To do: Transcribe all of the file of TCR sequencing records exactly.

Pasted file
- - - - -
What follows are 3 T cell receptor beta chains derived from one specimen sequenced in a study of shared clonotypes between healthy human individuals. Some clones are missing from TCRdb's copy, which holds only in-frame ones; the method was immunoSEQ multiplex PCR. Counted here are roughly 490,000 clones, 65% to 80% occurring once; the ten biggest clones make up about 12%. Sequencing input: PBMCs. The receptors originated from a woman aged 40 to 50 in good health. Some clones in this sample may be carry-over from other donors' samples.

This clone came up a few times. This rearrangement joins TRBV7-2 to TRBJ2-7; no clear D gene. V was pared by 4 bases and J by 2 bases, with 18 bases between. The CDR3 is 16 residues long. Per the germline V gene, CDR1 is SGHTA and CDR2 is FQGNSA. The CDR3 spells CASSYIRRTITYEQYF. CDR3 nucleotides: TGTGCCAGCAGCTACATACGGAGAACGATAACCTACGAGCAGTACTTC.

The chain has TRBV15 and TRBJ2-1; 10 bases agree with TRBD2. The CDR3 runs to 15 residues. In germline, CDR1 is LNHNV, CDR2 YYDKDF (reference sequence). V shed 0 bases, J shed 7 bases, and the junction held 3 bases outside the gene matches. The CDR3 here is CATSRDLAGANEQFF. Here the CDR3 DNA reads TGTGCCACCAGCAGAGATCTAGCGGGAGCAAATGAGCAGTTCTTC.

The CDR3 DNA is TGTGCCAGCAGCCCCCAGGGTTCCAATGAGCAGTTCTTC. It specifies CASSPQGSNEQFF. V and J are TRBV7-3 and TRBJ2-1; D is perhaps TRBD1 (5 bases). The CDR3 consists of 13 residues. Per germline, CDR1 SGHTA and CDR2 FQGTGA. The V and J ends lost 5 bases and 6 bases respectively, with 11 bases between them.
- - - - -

What follows are 3 T cell receptor beta chains derived from one specimen sequenced in a study of shared clonotypes between healthy human individuals. Some clones are missing from TCRdb's copy, which holds only in-frame ones; the method was immunoSEQ multiplex PCR. Counted here are roughly 490,000 clones, 65% to 80% occurring once; the ten biggest clones make up about 12%. Sequencing input: PBMCs. The receptors originated from a woman aged 40 to 50 in good health. Some clones in this sample may be carry-over from other donors' samples.

This clone came up a few times. This rearrangement joins TRBV7-2 to TRBJ2-7; no clear D gene. V was pared by 4 bases and J by 2 bases, with 18 bases between. The CDR3 is 16 residues long. Per the germline V gene, CDR1 is SGHTA and CDR2 is FQGNSA. The CDR3 spells CASSYIRRTITYEQYF. CDR3 nucleotides: TGTGCCAGCAGCTACATACGGAGAACGATAACCTACGAGCAGTACTTC.

The chain has TRBV15 and TRBJ2-1; 10 bases agree with TRBD2. The CDR3 runs to 15 residues. In germline, CDR1 is LNHNV, CDR2 YYDKDF (reference sequence). V shed 0 bases, J shed 7 bases, and the junction held 3 bases outside the gene matches. The CDR3 here is CATSRDLAGANEQFF. Here the CDR3 DNA reads TGTGCCACCAGCAGAGATCTAGCGGGAGCAAATGAGCAGTTCTTC.

The CDR3 DNA is TGTGCCAGCAGCCCCCAGGGTTCCAATGAGCAGTTCTTC. It specifies CASSPQGSNEQFF. V and J are TRBV7-3 and TRBJ2-1; D is perhaps TRBD1 (5 bases). The CDR3 consists of 13 residues. Per germline, CDR1 SGHTA and CDR2 FQGTGA. The V and J ends lost 5 bases and 6 bases respectively, with 11 bases between them.